Survey results fast track community policing
COLUMBIA - The City of Columbia is working to improve community-police relations after results from its 2016 Citizen Survey showed a seven percent decrease in the overall satisfaction with local police services.
The City hit an all-time low with police satisfaction in 2015, when it dropped to only 59 percent satisfaction. In 2016, that number dropped to 52 percent.
Columbia Community Relations Director Steven Sapp said there are several reasons for this decrease.
There’s a lot of issues out there facing law enforcement today, from improper use of force and so forth," Sapp said. "So we’re really thinking that what we’re seeing is just kind of that general attitude toward law enforcement that is seen across the country."
Sapp said the drop could also possibly be due to longer response times due to the shortage of officers.
Sapp said the city does not have enough resources to be able to adequately support its police department.
"Unfortunately, and this sounds like the government broken record, our revenue to provide these services are not increasing at the same rate that the size of our city is, and the demands that that places on these services," Sapp said.
Sapp said the city is looking at how to reallocate resources in order to raise satisfaction with police.
What we’re really looking at now is how do we realign our resources and our revenues to be able to perhaps give more credence toward areas of the survey that citizens are reporting dissatisfaction, but at the same time not stripping away those resources where residents are reporting high areas of satisfaction," Sapp said.
Sapp said the city either needs to cut services, or collect more money.
Columbia City Councilman Ian Thomas said he understands how pressured Columbia police officers feel.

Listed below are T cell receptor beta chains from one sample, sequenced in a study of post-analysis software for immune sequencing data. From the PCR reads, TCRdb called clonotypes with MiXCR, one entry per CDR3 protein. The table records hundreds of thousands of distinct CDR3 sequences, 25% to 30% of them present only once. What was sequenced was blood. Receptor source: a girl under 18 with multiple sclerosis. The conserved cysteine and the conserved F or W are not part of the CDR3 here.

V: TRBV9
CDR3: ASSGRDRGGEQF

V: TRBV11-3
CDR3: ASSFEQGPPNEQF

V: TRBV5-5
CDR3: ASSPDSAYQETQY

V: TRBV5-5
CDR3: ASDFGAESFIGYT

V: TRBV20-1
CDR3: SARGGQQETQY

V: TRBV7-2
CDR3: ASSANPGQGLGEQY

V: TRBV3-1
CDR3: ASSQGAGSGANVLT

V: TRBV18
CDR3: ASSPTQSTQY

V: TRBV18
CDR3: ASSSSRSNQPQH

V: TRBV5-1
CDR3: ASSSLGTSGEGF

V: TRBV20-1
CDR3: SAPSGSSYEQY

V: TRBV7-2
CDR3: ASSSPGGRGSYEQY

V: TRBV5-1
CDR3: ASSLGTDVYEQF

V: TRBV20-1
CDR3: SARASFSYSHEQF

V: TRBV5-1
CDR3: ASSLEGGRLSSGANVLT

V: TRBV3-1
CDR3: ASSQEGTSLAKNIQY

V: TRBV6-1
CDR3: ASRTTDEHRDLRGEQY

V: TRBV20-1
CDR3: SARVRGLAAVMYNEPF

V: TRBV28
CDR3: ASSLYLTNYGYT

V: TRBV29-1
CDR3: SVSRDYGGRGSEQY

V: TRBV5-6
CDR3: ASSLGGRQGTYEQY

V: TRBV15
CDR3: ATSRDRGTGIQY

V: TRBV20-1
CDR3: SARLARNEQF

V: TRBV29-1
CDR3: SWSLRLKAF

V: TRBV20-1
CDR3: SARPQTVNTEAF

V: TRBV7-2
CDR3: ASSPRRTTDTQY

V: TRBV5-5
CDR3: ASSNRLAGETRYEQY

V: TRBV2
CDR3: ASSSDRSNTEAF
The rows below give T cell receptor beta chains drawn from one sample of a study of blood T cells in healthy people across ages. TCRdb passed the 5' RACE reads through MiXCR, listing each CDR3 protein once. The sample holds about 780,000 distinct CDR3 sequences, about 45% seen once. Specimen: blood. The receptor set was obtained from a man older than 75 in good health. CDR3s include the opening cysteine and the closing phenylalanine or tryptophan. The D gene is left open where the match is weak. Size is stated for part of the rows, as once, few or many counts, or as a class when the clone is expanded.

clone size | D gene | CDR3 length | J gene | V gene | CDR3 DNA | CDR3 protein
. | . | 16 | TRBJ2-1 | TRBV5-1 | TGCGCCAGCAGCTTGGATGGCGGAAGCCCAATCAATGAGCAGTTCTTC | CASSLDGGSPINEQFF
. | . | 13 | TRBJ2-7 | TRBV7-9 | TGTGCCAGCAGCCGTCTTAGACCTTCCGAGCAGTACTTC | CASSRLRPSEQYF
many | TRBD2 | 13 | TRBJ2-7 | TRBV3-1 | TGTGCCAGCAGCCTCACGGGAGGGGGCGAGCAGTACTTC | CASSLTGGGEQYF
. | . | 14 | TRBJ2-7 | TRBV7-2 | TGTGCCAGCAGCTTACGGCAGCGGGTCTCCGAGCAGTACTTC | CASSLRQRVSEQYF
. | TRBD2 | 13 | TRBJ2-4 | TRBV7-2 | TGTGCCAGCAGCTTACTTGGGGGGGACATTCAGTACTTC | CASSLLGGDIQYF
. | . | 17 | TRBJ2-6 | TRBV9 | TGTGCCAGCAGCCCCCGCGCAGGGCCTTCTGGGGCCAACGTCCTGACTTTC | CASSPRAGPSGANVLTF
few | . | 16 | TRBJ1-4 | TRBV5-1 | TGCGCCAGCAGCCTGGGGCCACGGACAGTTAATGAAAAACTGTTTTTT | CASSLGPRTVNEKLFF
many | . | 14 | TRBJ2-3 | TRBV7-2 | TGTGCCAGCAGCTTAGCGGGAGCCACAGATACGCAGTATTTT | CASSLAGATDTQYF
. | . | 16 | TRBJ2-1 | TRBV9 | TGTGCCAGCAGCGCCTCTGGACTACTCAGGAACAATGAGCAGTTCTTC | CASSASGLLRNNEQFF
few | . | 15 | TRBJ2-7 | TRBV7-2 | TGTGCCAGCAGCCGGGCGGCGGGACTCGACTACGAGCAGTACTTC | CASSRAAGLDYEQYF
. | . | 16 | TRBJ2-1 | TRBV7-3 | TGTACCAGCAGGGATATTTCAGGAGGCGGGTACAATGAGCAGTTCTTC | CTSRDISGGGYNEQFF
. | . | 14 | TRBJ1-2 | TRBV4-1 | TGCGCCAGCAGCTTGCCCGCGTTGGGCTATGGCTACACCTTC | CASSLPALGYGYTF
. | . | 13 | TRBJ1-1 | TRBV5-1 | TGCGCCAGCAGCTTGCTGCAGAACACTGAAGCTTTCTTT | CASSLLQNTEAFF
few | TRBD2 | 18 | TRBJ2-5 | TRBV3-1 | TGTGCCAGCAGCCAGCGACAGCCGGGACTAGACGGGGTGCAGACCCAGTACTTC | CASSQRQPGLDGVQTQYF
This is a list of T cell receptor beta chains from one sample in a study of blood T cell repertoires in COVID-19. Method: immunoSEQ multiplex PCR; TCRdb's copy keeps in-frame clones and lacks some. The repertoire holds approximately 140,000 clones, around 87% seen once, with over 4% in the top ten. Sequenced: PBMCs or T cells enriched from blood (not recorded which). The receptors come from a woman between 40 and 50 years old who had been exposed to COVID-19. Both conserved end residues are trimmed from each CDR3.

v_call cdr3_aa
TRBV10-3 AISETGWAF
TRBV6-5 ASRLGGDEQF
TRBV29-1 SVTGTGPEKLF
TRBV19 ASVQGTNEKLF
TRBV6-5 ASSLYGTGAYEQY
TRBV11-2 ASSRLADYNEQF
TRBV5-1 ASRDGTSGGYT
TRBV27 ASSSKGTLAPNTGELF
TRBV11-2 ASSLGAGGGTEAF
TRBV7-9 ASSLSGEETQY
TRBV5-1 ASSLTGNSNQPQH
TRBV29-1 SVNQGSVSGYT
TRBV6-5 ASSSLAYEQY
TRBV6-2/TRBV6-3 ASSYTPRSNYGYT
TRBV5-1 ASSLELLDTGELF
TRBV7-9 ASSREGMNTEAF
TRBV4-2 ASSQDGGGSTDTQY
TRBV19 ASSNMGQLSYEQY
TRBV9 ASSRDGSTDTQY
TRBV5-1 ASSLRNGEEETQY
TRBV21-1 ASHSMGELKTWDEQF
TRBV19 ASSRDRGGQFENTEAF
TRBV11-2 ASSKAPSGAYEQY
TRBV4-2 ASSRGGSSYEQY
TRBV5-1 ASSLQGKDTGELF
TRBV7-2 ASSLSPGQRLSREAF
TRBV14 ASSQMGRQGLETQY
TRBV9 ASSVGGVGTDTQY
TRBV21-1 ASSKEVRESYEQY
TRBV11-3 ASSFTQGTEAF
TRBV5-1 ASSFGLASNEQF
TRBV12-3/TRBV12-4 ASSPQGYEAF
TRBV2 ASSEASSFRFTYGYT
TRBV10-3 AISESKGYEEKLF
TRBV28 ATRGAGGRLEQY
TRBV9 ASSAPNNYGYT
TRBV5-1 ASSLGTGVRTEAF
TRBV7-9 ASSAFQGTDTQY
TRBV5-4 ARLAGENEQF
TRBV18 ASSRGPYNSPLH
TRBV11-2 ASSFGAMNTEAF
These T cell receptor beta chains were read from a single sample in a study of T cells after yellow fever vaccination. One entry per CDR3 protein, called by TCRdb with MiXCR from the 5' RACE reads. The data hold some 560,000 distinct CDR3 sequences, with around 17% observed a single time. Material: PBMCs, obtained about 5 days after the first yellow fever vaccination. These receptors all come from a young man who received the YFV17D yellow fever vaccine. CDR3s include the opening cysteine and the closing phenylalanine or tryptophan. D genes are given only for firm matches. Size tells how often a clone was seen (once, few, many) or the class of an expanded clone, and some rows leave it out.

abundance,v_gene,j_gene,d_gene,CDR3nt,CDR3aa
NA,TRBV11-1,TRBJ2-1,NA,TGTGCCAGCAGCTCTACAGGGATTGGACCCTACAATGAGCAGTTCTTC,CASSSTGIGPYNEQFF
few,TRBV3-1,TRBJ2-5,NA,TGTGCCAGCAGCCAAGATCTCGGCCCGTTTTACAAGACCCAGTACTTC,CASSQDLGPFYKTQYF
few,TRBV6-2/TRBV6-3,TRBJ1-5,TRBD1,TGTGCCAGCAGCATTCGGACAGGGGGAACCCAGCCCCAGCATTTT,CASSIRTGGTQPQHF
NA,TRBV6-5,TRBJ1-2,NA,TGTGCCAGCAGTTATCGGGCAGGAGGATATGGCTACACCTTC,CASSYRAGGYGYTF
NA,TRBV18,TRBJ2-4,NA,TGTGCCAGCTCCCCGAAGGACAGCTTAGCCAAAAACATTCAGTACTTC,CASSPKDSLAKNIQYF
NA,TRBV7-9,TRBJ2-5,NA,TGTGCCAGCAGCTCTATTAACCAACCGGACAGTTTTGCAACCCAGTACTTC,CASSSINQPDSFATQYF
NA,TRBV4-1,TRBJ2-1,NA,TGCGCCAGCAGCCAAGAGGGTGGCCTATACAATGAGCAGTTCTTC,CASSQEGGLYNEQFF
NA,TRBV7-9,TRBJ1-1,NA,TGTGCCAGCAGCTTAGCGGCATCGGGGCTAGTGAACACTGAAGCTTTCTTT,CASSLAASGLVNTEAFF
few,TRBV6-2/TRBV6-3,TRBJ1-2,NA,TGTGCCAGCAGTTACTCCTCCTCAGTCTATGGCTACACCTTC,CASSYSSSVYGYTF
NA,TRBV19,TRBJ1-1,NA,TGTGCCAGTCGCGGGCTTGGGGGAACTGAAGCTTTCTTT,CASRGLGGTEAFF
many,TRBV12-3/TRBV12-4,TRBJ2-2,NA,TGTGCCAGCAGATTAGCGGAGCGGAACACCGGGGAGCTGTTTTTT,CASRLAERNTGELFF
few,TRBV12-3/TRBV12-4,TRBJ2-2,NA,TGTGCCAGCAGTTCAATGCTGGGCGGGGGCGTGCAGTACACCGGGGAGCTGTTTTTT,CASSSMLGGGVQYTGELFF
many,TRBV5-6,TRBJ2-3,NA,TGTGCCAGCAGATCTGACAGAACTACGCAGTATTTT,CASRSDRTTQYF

"I think we want the residents of Columbia to understand how very highly stressed our police department currently is," Thomas said. "I’ve done a ride along with officers, and they go from one emergency call to another to another with no down time."
Thomas is working toward improving community-police relations through community-oriented policing.
"What that means is that the police have more time to visit with people to get to know people, residents, business owners, go into the schools, especially the high schools, and build those positive relationships," Thomas said.
Thomas said he has been working on community oriented policing for two years now.
"The more I’ve learned about it, the more I’ve felt it’s a really good fit for Columbia," Thomas said.
Thomas also said that right now, the police department does not have enough officers and resources to be able to take time to meet with community members.
"It does involve additional staffing, but the benefits of community-oriented policing are enormous," Thomas said. "Not just in preventing crime, there are also benefits in being able to solve crime when crime does occur, because more members of the community have the relationship with the police and are willing to support them."
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